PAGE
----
There are LEO depts. using the Federal EFMJ. My understanding is results have been spotty and the rnd failed to expand more often than it should (see article below).

Tests I have seen found it expanded, but not as well as well made JHP. Makes sense the rnd might have specific uses, like in theater where something thats acts like an FMJ/JHP hybrid might be the ticket. Not slamming the rnd just throwing out what I have read on it. Another rnd with similar concept is the Corbon Powerball, which is supposed to feed like FMJ and act like FMJ on hard targets but expand like JHP on soft targets:

http://www.dakotaammo.net/products/glaser/powrball.htm

Article:

Bullets Used By Detroit Police Under Investigation
Expanding Bullets May Not Be Effective, Some Cops Say



Story by Click On Detroit

-- It's a troubling question raised by several recent police shootings.

In one, a bullet fired from an officer's weapon bounced off a suspect's head. Another failed to penetrate a robber's winter coat.

Now the ammunition carried by Detroit police is under attack.

In a front-page story in Wednesday's Detroit Free Press, it was reported the Detroit Police Department has launched an investigation into the use of the .40-caliber bullets the police department uses. The bullets are known as expanding full-metal jackets.

Chief Ella Bully-Cummings said the investigation was launched after a concern was raised by some of the officers using the bullets.

"It was a couple of weeks ago. Some issues were raised and some concerns expressed over the ammo we have. Anytime it deals with the officer's safety I have to be concerned as the police chief, so I asked that we take a look at the ammo that we have," Bully-Cummings told Local 4 during an interview Wednesday.

Bully-Cummings said the switch to the expanding bullets happened several years ago when the police officers union raised an issue with the ammunition being used at the time.

"It had a tendency to over penetrate meaning it was a 'through and through.' Bully-Cummings said the through-and-through bullets allowed a perpetrator to continue advancing towards an officer. Additionally, it presented a hazard to innocent bystanders.

"If it's a through-and-through, that could injure a bystander," she said.

As a result of that arbitration award, the expanding full-metal jacket bullets were instituted with "the whole intent to stop the advancement of the perpetrator," she said.

Two recent incidents – which Bully-Cummings called allegations – raised the concerns of officers, according to the newspaper report.

One took place Feb. 1 when police fired at a robbery suspect who had shot at police officers. The bullet did not penetrate the robber's skull most likely because the man had a metal plate in his head.

The second was the case of another robbery suspect who was shot and wounded by police officers. Further investigation showed that a bullet may not have penetrated a winter jacket the man was wearing.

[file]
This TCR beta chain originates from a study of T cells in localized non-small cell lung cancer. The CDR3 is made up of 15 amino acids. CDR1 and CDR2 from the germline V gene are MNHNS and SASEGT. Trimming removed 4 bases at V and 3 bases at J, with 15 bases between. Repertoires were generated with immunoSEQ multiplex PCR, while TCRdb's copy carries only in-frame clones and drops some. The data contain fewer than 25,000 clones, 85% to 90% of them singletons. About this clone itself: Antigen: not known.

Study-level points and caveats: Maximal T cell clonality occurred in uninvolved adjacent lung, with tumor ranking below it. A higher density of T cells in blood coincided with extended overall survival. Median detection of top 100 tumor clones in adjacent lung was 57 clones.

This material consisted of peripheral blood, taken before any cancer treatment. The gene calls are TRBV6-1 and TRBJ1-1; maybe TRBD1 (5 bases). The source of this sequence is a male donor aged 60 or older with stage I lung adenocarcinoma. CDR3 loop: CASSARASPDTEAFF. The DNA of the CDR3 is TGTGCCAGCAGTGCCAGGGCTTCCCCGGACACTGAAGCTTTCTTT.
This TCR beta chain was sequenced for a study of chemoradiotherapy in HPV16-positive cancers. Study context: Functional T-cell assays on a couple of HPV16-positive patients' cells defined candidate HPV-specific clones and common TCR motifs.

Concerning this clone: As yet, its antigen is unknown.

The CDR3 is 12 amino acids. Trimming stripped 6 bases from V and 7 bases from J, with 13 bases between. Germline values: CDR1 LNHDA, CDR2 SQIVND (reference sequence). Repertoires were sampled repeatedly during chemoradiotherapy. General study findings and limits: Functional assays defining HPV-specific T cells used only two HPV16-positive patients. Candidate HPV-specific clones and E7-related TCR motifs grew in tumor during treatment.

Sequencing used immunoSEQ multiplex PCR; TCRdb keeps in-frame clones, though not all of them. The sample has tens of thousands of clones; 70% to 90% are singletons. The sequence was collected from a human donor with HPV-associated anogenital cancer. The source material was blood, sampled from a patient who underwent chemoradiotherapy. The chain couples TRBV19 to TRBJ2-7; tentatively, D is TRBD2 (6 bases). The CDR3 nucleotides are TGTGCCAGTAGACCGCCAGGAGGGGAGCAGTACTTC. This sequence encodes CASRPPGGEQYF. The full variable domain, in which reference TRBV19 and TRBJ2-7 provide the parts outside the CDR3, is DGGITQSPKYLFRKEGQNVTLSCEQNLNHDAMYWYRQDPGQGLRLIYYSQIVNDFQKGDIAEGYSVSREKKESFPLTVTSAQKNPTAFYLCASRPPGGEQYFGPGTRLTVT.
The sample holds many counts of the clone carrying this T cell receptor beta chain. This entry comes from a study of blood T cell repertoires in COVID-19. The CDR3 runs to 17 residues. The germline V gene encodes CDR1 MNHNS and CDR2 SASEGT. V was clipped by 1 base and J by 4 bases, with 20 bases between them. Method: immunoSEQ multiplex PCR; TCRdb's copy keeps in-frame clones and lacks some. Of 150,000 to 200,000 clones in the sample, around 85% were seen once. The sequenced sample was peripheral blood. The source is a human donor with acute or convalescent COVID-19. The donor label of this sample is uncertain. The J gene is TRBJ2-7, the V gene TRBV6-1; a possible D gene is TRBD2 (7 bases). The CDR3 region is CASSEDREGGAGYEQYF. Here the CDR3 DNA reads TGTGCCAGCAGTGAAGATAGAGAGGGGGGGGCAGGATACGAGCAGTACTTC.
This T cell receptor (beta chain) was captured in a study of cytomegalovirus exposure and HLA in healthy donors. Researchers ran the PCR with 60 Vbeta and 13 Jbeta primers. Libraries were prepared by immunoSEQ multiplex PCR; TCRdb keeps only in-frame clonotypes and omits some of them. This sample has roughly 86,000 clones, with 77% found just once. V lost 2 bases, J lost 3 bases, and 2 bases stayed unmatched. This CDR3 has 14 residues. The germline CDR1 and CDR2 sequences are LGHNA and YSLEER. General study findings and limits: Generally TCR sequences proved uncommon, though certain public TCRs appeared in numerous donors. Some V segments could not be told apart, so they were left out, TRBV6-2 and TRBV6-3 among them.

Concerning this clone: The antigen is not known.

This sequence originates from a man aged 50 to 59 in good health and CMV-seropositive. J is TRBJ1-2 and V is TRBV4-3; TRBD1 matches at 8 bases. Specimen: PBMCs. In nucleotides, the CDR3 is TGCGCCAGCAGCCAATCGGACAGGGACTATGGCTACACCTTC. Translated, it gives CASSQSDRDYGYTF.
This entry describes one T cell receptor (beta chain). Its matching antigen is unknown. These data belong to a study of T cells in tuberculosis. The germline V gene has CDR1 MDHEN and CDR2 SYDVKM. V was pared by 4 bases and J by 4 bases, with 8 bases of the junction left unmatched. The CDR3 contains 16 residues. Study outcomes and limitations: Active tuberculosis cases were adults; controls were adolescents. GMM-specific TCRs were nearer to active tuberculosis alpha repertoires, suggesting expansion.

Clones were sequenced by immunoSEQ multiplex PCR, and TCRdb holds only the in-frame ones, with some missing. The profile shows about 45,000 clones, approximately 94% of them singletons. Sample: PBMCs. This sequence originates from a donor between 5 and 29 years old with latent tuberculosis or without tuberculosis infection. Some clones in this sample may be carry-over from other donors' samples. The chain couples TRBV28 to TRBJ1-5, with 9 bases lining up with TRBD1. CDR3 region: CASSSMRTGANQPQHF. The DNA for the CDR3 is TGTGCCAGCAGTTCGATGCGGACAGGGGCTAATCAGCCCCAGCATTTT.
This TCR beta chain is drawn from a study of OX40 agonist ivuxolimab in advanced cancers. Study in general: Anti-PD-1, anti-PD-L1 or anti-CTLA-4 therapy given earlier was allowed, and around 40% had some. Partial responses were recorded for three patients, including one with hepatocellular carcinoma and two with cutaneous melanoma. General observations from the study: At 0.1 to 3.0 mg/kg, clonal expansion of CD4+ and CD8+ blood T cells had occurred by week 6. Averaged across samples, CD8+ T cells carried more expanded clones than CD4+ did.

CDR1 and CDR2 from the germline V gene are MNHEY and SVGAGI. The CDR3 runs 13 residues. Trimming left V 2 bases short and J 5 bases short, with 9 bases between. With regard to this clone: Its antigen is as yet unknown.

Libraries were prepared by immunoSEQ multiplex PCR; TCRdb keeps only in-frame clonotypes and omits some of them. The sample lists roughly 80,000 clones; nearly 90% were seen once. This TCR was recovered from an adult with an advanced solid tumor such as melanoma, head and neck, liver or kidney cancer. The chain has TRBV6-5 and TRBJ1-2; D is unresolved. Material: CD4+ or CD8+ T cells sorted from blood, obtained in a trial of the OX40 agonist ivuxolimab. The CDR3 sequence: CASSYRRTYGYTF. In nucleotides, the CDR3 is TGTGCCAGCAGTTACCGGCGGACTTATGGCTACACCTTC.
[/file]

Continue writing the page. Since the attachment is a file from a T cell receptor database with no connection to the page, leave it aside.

"We want officers comfortable because their safety is at issue when they are providing public safety for our citizens," said Bully Cummings.

The investigation may take several years, the chief cautioned.

"It is something you just can't rush. It took over four years the first time with the through and through bullet. There is ballistics testing you have to go through, an FBI protocol and I don't want to rush this. I still feel very comfortable with the ammo we do deploy in the department," she said.
 

Olive Drab

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i heard from a few sources that this has issues especially when hitting a target with heavy clothing (jeans,winter layers, canvas). i am a fan of speer gold dot 124+p and will continue to use them
 
V

Vedel

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Not for Law Enforcement

The EFMJ should never be used for police. Why would they use it? There are tons of other options out there for them. I use Hornady TAP myself. No, EFMJ should be looked at as an alternative for FMJ. For people who can't use hollow point ammo. Like for instance, the military. :) Hell, when you can have hollow points there are so many options it's sick. How about DPX? GREAT rounds. Powerball, Federal +p or +p+ hydroshocks, even Bonded Golden Sabers. The list is endless. What I would like to see is a head to head test against FMJ. If they are better, great it's an improvement. If not, why waste your time right?
 
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WillBrink

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i heard from a few sources that this has issues especially when hitting a target with heavy clothing (jeans,winter layers, canvas). i am a fan of speer gold dot 124+p and will continue to use them
That seems to be the feeback yes. Cant go wrong with Gold dot or Wichester Ranger.
 
W

WillBrink

Guest
The EFMJ should never be used for police. Why would they use it? There are tons of other options out there for them. I use Hornady TAP myself. No, EFMJ should be looked at as an alternative for FMJ. For people who can't use hollow point ammo. Like for instance, the military. :) Hell, when you can have hollow points there are so many options it's sick. How about DPX? GREAT rounds. Powerball, Federal +p or +p+ hydroshocks, even Bonded Golden Sabers. The list is endless. What I would like to see is a head to head test against FMJ. If they are better, great it's an improvement. If not, why waste your time right?
Agreed. The tests I have seen are always against JHP as that's the market it competes in most of the time. I bet the LEO depts that use it do so for PC reasons as it's not those evil JHP rnds. Perhaps we can find tests against FMJ some place on the 'net. Tactical forums are always a good place to look for solid ballistics info BTW.